CRM in the age of social media

Wednesday, 07 December, 2011


The company call centre was once the primary (and a private) port of call for irate or frustrated customers. Now, many are turning to social media, airing their complaints on Twitter or Facebook for the world to see. Robert Allman, of Dimension Data Australia, looks at how to build a competent CRM architecture in this age of social media, and public complaint.

When the modern consumer needs help with a company product or wants to lodge a complaint, the company call centre or website is often the last place they turn. Why wade through website FAQs when a quick tweet or blog post can have a questioned answered or frustration aired quickly?

This is particularly the case amongst young people. A recent survey by global contact-centre provider Sitel found that 15% of 16- to 24-year-olds preferred to contact companies via social media than any other method. Asked what could be done to improve the customer experience, 17% in this age group said “respond quickly when I ask a question on Twitter”. While these numbers aren’t high, they have potential to grow rapidly, and spread to older demographics.

That is why social media leaves many C-suite executives tossing and turning at night. Consumers armed with ‘one-to-many’ communication tools like Twitter, Facebook, blogs and online discussion groups can swiftly turn once-isolated problems, misunderstandings or disgruntled individuals into a torrent of consumer backlash, negative publicity and reputational damage. What’s more, growing numbers of consumers are aware of their power and are increasingly skilful in wielding it.

Qantas provides a recent example. When the company attempted to engage positively with consumers on Twitter - only three weeks after the threat of a mass strike that grounded its entire fleet - the social media backlash was swift. The airline asked consumers to name their “dream luxury flight experience” for a chance to win a holiday. Instead of unleashing a ticker tape of dream holiday flights, Qantas was digitally pelted with messages of frustration and anger.

Even well before this case, enough big brands have suffered a reputational battering at the hands of social media to make it a boardroom priority. But staying on top of potentially harmful complaints is a major undertaking given the scale of the digital terrain companies must watch. Facebook’s 500 million users create three billion pieces of content per month. Twitter’s 75 million users can generate thousands of tweets per minute, like the frenzy of 8868 tweets per second that followed Beyoncé’s pregnancy discovery. Every minute, 24 hours of video are uploaded to YouTube. And elsewhere, millions of consumers are posting comments or complaints on blogs, chat rooms and discussions forums, as well as reading posts that others have made.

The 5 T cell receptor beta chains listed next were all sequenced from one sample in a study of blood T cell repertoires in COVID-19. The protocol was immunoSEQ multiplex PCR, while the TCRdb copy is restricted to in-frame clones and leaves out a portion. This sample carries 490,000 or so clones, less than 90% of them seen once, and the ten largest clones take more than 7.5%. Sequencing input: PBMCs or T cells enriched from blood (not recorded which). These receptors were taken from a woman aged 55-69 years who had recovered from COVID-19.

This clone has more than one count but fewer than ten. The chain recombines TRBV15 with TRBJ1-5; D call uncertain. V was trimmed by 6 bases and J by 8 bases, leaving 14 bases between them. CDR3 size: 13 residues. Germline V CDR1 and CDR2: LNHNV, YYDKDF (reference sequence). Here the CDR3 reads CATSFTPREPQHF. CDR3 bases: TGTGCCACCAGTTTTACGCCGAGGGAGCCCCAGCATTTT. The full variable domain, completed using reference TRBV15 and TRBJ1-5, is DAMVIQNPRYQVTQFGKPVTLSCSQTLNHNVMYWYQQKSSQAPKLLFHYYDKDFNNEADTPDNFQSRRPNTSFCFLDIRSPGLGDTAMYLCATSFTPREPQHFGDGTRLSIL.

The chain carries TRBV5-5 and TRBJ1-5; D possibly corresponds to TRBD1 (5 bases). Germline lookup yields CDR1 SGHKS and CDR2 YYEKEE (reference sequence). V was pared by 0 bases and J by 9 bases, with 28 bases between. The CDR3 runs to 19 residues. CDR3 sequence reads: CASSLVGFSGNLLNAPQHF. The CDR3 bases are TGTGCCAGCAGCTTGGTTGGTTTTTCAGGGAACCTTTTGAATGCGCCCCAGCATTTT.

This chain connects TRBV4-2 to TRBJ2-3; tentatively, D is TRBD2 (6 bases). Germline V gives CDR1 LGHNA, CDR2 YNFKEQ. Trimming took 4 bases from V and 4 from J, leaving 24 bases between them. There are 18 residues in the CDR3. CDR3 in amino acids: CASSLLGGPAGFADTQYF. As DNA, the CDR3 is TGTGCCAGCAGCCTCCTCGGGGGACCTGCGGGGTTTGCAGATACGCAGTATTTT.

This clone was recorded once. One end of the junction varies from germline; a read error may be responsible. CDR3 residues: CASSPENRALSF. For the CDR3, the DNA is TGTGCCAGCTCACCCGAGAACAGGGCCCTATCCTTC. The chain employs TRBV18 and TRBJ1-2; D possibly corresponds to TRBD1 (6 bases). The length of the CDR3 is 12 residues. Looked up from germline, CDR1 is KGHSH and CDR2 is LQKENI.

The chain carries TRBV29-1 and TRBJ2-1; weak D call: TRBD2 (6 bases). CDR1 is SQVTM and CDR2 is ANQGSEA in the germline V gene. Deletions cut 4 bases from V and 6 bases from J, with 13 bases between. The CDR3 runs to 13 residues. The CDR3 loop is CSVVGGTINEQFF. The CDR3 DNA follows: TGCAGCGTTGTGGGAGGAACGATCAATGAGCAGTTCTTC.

But what is the best approach for organisations that want to build a robust and resilient CRM system that can proactively and reactively manage social media interactions without being cost-prohibitive? Largely, this depends on the infrastructure and processes an organisation already has in place. However, below are several fundamental steps organisations should consider when building a social media roadmap.

  1. Formulate an organisational social media strategy. Involve all key organisational stakeholders, including customer service, marketing, corporate communications, product, IT and HR teams, and consider how social media impacts their line of business.
  2. Establish which sites are critical listening posts and which ones your organisation should actively participate in. Then invest in tools to automate continual site tracking. There are solutions that exist which focus on ‘negative tone’ mentions of the organisation’s products and services, and can be more cost-effective and sustainable than manual tracking. In addition, such solutions are capable of ranking a specific individual’s social media ‘clout’ and the frequency of their posts to enable organisations to quickly decide the urgency of a negative posting.
  3. Decide who in the organisation will act as a frontline social media response team. For many organisations, this is the contact centre whose long CRM history makes them well placed to add in social media interactions. Dimension Data’s 2011 Global Contact Centre Benchmarking Report found half of all organisations will manage social media interactions through their call centre by 2014. In 2011, one in five already does. However, some organisations quietly dread an inexperienced call centre operator responding inappropriately or even inaccurately to a social media comment, risking greater reputational damage. But it is possible to allay these fears. Organisations can put formal procedures in place to determine how contact centres manage their social media presence and participation. Training and clear guidelines for contact centre staff on how they engage with customers can help make social media interactions as safe as traditional CRM platforms such as the telephone.